The 'Shook Swarm' method aims to completely remove by transferring the colony to entirely new combs in one operation. This is done by shaking the adult bees into a clean hive fitted with frames of foundation before the end of the season. The removed combs are then destroyed by burning. Although this method involves significant labour and expense, recent research at the NBU suggests that it is extremely effective at combating EFB.
Disinfecting equipment - where it is necessary to move items between colonies, treat them to reduce the risk of spreading disease. Wooden hive parts can be made safe by scorching with a blowlamp. Hive tools, gloves, the smoker etc. can be soaked in or scrubbed with a strong solution of washing soda.
Many beekeepers have found that colonies when treated as shook swarms are capable of quickly building up to gather a good crop of honey, and that the reduced risk of reoccurrence of EFB makes it a sensible strategy for dealing with colonies that have been treated for EFB, and other colonies thought to be at particular risk.
3. Transfer colonies to new comb The pathogens responsible for both AFB and EFB can exist in a colony's combs for long periods and remain capable of causing disease to develop. This is particularly true of colonies which have been treated against EFB with antibiotic. A significant proportion of such colonies can suffer a reoccurrence of disease within a year or so as a result of live bacteria remaining in the colony after treatment.
For further details of methods that can be used to help control foul brood contact the National Bee Unit or your local bee inspector.
Any method that removes such contaminated
sacbrood virus present on them becomes noninfectious within a few weeks.
COMMON BROOD DISORDERS In addition to the foul brood diseases, there are also less serious honey bee brood disorders such as sacbrood, chalkbrood, bald-brood, laying workers and drone-laying queens. It is important that beekeepers are able to distinguish between these and foul brood.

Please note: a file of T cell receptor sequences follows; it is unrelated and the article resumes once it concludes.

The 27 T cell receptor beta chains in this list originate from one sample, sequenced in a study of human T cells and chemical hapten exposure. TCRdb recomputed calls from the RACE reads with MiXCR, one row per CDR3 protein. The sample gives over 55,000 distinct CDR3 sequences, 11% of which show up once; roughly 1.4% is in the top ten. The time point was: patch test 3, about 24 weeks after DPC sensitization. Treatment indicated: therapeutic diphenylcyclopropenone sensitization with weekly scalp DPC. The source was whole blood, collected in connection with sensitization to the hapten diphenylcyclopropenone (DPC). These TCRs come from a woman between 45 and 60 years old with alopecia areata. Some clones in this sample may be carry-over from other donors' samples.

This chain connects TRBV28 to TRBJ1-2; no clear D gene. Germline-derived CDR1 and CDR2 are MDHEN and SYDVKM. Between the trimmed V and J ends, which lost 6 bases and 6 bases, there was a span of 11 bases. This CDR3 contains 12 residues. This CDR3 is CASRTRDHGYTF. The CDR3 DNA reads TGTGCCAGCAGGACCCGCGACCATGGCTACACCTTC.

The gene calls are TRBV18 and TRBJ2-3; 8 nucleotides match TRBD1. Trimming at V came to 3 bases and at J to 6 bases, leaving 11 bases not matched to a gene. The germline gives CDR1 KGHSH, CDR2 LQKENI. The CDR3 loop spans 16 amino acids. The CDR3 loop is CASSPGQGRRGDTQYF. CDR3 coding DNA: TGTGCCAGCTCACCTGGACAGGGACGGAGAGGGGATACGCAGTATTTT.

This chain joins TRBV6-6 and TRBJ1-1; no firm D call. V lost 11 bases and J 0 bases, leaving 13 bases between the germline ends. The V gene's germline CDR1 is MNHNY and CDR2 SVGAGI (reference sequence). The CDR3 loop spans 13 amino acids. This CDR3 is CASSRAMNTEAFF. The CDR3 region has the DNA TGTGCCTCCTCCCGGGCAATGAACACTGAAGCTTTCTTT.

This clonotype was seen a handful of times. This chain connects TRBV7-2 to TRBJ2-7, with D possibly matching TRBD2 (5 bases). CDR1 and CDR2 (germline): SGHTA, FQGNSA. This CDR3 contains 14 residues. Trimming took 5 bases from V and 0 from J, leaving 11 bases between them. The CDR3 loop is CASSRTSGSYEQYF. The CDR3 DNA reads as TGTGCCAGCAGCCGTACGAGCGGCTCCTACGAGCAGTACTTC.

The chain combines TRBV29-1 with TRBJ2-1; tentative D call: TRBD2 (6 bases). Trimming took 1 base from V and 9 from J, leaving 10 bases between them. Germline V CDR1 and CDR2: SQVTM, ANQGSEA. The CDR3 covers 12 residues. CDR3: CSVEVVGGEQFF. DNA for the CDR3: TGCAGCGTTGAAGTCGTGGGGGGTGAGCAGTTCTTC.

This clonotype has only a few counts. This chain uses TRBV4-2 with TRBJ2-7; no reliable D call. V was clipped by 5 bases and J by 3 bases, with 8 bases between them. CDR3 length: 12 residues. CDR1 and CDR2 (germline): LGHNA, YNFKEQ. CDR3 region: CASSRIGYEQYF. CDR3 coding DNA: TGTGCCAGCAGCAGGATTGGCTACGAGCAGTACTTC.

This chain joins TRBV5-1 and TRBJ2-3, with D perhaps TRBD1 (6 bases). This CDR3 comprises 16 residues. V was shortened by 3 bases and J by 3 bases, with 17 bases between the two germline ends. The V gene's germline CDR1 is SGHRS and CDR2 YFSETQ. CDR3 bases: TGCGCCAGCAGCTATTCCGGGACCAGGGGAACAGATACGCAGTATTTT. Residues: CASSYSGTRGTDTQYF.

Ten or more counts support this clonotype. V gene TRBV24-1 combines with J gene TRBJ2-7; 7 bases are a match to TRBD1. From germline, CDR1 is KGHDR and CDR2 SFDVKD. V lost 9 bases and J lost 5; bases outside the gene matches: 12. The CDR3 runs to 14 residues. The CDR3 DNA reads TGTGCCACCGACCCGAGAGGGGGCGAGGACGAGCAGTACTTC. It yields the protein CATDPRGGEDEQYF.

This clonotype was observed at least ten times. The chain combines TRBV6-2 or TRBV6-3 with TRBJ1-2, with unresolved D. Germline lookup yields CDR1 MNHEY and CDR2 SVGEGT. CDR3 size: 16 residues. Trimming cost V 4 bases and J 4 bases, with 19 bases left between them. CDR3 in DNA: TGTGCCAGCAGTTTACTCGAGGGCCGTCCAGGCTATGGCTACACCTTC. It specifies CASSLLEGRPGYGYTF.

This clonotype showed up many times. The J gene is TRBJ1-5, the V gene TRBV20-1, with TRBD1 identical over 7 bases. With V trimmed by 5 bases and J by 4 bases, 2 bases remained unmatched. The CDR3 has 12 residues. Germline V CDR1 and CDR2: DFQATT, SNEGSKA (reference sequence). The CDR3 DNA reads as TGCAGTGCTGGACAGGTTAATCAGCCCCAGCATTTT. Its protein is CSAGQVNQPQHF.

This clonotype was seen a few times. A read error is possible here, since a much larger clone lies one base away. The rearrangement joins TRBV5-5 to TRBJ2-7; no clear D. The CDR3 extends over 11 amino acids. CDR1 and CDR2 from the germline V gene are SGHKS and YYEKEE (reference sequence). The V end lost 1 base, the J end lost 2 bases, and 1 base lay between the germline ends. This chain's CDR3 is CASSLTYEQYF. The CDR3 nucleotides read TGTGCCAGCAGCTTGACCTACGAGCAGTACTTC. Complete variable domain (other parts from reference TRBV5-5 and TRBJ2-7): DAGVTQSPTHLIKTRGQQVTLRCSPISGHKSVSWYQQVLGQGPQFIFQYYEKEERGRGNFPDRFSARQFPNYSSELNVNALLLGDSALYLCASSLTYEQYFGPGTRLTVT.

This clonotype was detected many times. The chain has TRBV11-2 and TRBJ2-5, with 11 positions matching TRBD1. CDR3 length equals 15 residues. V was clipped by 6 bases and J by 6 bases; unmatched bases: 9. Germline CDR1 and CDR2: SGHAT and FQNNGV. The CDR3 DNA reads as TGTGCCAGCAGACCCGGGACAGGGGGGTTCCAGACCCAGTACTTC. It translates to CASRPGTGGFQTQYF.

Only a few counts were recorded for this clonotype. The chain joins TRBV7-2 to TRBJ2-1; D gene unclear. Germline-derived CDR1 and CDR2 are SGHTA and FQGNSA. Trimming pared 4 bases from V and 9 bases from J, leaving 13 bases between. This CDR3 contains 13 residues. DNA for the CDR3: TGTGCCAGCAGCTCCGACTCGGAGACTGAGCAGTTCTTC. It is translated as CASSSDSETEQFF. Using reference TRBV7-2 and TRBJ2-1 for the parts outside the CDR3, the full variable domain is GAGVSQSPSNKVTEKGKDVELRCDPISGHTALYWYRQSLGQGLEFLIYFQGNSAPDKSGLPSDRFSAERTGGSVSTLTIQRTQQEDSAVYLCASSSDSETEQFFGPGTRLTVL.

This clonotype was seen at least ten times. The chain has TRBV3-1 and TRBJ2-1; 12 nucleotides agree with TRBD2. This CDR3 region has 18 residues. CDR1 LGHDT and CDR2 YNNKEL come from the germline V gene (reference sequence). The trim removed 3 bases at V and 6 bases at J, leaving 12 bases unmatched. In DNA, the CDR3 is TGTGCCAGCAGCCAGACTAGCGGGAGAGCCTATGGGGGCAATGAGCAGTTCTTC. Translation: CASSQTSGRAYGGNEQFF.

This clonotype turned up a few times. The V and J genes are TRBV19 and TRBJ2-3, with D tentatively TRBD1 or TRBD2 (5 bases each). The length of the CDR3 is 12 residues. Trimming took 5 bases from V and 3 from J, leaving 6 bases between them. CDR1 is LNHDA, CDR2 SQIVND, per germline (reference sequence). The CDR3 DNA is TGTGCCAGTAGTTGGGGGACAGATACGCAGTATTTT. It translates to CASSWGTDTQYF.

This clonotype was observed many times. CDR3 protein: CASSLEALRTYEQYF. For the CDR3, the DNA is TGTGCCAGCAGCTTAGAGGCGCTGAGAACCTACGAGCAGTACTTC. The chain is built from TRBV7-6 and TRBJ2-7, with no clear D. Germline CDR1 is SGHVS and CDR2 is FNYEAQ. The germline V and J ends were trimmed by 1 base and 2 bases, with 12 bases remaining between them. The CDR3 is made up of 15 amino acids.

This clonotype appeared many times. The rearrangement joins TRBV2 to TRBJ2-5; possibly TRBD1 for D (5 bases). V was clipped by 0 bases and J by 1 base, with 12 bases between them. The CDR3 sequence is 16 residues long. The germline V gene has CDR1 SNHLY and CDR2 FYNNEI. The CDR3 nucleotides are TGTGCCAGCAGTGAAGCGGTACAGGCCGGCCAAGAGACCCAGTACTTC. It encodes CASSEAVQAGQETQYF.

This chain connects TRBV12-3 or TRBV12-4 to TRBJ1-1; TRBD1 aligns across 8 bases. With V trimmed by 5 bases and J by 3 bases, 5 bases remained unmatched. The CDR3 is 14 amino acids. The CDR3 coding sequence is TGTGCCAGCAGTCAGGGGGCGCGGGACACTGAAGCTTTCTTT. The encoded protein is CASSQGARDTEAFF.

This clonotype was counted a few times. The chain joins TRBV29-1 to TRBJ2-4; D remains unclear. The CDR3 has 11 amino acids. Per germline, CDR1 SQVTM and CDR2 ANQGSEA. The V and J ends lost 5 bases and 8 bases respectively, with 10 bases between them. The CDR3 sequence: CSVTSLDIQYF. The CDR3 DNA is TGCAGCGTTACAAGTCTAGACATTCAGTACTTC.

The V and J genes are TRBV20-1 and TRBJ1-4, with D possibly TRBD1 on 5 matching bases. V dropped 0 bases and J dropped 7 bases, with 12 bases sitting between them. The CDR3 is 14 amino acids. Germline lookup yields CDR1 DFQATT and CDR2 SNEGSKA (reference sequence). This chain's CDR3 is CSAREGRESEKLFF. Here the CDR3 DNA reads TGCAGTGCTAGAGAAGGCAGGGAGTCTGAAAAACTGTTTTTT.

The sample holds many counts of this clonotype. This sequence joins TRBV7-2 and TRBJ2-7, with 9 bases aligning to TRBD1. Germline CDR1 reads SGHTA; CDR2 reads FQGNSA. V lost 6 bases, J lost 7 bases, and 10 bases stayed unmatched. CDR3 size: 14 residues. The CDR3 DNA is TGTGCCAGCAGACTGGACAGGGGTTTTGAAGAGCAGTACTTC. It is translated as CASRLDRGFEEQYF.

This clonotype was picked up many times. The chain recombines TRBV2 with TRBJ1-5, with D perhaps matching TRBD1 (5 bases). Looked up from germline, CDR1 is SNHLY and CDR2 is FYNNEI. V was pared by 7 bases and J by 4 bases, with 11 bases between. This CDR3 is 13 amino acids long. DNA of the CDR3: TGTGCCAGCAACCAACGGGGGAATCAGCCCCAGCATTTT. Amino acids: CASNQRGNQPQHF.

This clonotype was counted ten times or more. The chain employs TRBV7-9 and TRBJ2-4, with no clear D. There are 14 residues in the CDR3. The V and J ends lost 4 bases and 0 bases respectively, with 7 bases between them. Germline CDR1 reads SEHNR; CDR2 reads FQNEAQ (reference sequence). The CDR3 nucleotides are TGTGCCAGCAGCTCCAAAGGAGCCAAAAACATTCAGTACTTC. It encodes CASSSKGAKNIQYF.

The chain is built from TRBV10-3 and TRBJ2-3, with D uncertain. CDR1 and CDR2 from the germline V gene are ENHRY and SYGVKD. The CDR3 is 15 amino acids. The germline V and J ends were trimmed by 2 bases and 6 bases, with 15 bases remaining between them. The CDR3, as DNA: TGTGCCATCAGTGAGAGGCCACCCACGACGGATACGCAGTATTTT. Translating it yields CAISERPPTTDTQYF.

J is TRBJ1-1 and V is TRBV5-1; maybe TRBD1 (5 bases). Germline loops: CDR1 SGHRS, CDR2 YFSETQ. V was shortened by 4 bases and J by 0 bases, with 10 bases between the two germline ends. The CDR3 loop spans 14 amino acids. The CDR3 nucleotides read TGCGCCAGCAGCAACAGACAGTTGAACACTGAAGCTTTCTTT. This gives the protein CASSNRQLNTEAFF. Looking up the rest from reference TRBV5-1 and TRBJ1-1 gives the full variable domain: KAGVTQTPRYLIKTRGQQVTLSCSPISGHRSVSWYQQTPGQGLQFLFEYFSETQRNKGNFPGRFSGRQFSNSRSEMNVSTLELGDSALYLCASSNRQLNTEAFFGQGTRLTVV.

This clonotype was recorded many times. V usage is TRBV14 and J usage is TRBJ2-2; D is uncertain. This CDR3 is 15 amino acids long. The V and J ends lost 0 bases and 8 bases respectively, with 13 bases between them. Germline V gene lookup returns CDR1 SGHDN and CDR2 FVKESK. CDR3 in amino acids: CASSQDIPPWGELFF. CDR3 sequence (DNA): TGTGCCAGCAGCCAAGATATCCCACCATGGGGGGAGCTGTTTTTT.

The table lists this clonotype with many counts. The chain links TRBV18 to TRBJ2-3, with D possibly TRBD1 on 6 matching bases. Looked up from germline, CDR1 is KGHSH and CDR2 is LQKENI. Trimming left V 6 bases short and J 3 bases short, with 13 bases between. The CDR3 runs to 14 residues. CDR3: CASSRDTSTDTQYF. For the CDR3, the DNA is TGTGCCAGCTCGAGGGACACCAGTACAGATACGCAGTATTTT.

Fig 24 Sacbrood “Chinese slipper” (removed from cell for photograph)
SACBROOD Sacbrood is a very common virus disease affecting brood. In most diseased colonies relatively few larvae are visibly affected, and it rarely causes measurable harm to colonies. However, its signs can sometimes be mistaken for those of AFB.
Disease signs Larvae that have died from sacbrood become like fluid-filled sacs, stretched on their backs with their heads towards the top of their cells. Adult worker bees eventually uncap them.
Colonies that are severely infested with varroa mites (Varroa destructor) frequently suffer from death of brood. This is normally most apparent in colonies that are very severely infested, especially those that are collapsing from the infestation in poorly treated or unmanaged colonies. The damage results not from the mites themselves, but from viruses that are triggered by the infestation or, in the case of collapsing colonies, from the bees failing to care adequately for their brood.